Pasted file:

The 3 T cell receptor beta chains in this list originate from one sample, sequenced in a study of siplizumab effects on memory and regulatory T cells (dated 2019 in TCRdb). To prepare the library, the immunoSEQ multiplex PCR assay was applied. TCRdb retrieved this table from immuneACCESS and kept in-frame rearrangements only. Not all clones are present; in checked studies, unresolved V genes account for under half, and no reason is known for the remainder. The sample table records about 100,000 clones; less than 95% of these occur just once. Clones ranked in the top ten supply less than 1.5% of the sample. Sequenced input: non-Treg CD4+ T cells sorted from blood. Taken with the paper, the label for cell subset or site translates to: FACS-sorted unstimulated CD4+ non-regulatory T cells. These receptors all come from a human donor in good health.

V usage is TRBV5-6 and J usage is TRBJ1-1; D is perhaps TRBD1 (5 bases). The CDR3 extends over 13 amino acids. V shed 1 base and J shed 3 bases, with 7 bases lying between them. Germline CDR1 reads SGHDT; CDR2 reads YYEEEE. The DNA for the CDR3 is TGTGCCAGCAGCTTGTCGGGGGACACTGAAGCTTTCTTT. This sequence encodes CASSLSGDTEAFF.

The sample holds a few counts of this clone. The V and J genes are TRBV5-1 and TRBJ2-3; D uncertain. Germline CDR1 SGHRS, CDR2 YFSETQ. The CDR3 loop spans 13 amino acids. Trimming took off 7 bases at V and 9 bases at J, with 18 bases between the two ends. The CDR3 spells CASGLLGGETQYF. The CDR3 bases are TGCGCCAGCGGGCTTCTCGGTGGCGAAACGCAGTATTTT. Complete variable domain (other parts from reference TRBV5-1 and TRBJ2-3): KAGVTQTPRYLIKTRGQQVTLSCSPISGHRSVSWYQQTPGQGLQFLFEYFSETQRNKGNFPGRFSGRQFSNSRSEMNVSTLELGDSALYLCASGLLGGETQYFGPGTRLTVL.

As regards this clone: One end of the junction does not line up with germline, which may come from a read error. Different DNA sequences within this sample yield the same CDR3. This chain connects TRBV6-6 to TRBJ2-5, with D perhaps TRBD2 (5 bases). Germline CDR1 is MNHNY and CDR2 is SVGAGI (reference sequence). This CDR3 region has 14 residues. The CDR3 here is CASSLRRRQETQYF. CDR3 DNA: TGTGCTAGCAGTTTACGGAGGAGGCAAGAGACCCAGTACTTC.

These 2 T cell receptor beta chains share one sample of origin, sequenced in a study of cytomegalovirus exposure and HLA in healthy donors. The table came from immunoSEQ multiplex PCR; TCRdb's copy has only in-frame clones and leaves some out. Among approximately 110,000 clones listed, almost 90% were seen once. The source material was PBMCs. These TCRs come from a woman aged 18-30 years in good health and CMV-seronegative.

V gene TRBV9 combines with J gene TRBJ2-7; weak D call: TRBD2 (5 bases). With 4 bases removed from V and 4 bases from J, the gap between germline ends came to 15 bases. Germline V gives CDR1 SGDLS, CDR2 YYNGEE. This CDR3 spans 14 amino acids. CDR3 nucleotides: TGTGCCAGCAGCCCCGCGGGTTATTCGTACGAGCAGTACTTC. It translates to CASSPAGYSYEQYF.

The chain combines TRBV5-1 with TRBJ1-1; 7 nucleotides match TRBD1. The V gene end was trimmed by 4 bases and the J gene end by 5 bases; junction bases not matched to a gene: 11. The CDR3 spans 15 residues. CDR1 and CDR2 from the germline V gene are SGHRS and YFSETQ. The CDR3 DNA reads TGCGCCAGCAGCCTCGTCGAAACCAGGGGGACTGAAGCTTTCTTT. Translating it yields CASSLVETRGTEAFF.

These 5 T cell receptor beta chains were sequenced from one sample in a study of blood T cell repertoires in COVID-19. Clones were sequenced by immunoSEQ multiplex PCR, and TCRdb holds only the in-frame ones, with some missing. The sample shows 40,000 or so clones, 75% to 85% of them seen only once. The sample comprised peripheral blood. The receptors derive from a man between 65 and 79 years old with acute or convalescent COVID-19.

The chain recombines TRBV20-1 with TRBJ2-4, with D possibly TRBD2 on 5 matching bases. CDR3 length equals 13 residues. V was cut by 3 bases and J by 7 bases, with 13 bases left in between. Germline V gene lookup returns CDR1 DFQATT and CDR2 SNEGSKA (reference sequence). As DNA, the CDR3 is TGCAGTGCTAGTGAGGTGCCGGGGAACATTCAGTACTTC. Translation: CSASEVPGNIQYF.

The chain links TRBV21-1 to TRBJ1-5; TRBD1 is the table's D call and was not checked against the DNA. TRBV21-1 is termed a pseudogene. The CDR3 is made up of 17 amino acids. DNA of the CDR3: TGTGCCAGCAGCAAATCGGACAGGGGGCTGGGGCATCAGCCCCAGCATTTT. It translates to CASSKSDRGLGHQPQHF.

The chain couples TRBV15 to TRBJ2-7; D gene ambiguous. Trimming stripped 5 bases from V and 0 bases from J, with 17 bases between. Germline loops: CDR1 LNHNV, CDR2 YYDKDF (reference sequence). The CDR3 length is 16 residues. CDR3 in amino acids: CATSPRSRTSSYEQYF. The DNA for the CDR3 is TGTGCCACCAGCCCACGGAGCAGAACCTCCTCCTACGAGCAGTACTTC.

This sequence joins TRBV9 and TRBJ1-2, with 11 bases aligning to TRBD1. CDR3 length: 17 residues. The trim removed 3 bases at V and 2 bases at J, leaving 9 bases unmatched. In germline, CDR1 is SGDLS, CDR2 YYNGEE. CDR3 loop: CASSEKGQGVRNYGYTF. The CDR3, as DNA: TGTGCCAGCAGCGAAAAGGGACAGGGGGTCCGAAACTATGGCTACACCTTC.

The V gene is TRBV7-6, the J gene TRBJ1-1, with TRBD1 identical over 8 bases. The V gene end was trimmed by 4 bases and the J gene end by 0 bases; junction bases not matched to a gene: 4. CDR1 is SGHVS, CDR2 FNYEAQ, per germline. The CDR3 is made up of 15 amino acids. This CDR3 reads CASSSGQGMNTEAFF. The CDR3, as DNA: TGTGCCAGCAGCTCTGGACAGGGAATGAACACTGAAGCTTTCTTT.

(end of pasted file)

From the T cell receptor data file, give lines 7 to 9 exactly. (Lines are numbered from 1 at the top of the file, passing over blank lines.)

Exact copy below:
The chain combines TRBV5-1 with TRBJ1-1; 7 nucleotides match TRBD1. The V gene end was trimmed by 4 bases and the J gene end by 5 bases; junction bases not matched to a gene: 11. The CDR3 spans 15 residues. CDR1 and CDR2 from the germline V gene are SGHRS and YFSETQ. The CDR3 DNA reads TGCGCCAGCAGCCTCGTCGAAACCAGGGGGACTGAAGCTTTCTTT. Translating it yields CASSLVETRGTEAFF.

These 5 T cell receptor beta chains were sequenced from one sample in a study of blood T cell repertoires in COVID-19. Clones were sequenced by immunoSEQ multiplex PCR, and TCRdb holds only the in-frame ones, with some missing. The sample shows 40,000 or so clones, 75% to 85% of them seen only once. The sample comprised peripheral blood. The receptors derive from a man between 65 and 79 years old with acute or convalescent COVID-19.

The chain recombines TRBV20-1 with TRBJ2-4, with D possibly TRBD2 on 5 matching bases. CDR3 length equals 13 residues. V was cut by 3 bases and J by 7 bases, with 13 bases left in between. Germline V gene lookup returns CDR1 DFQATT and CDR2 SNEGSKA (reference sequence). As DNA, the CDR3 is TGCAGTGCTAGTGAGGTGCCGGGGAACATTCAGTACTTC. Translation: CSASEVPGNIQYF.